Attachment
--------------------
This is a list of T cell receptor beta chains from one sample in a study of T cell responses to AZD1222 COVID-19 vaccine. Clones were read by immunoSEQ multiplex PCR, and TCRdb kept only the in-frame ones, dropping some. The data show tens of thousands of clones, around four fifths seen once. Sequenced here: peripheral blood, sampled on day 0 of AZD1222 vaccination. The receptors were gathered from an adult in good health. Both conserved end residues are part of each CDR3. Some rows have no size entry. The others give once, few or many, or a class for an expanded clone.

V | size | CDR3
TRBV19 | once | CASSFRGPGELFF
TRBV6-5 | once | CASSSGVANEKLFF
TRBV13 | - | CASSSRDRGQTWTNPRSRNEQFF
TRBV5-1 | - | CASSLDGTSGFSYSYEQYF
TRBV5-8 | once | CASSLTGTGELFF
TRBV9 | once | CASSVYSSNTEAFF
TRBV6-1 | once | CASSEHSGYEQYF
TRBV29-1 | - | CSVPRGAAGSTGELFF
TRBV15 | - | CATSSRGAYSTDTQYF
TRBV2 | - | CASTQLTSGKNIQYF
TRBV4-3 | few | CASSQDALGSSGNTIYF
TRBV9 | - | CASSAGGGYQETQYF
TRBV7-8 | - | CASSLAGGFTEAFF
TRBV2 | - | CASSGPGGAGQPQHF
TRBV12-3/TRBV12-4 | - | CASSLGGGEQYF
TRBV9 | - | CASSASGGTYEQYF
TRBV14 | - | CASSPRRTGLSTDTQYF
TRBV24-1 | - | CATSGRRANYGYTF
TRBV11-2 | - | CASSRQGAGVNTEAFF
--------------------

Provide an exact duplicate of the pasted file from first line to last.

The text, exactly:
This is a list of T cell receptor beta chains from one sample in a study of T cell responses to AZD1222 COVID-19 vaccine. Clones were read by immunoSEQ multiplex PCR, and TCRdb kept only the in-frame ones, dropping some. The data show tens of thousands of clones, around four fifths seen once. Sequenced here: peripheral blood, sampled on day 0 of AZD1222 vaccination. The receptors were gathered from an adult in good health. Both conserved end residues are part of each CDR3. Some rows have no size entry. The others give once, few or many, or a class for an expanded clone.

V | size | CDR3
TRBV19 | once | CASSFRGPGELFF
TRBV6-5 | once | CASSSGVANEKLFF
TRBV13 | - | CASSSRDRGQTWTNPRSRNEQFF
TRBV5-1 | - | CASSLDGTSGFSYSYEQYF
TRBV5-8 | once | CASSLTGTGELFF
TRBV9 | once | CASSVYSSNTEAFF
TRBV6-1 | once | CASSEHSGYEQYF
TRBV29-1 | - | CSVPRGAAGSTGELFF
TRBV15 | - | CATSSRGAYSTDTQYF
TRBV2 | - | CASTQLTSGKNIQYF
TRBV4-3 | few | CASSQDALGSSGNTIYF
TRBV9 | - | CASSAGGGYQETQYF
TRBV7-8 | - | CASSLAGGFTEAFF
TRBV2 | - | CASSGPGGAGQPQHF
TRBV12-3/TRBV12-4 | - | CASSLGGGEQYF
TRBV9 | - | CASSASGGTYEQYF
TRBV14 | - | CASSPRRTGLSTDTQYF
TRBV24-1 | - | CATSGRRANYGYTF
TRBV11-2 | - | CASSRQGAGVNTEAFF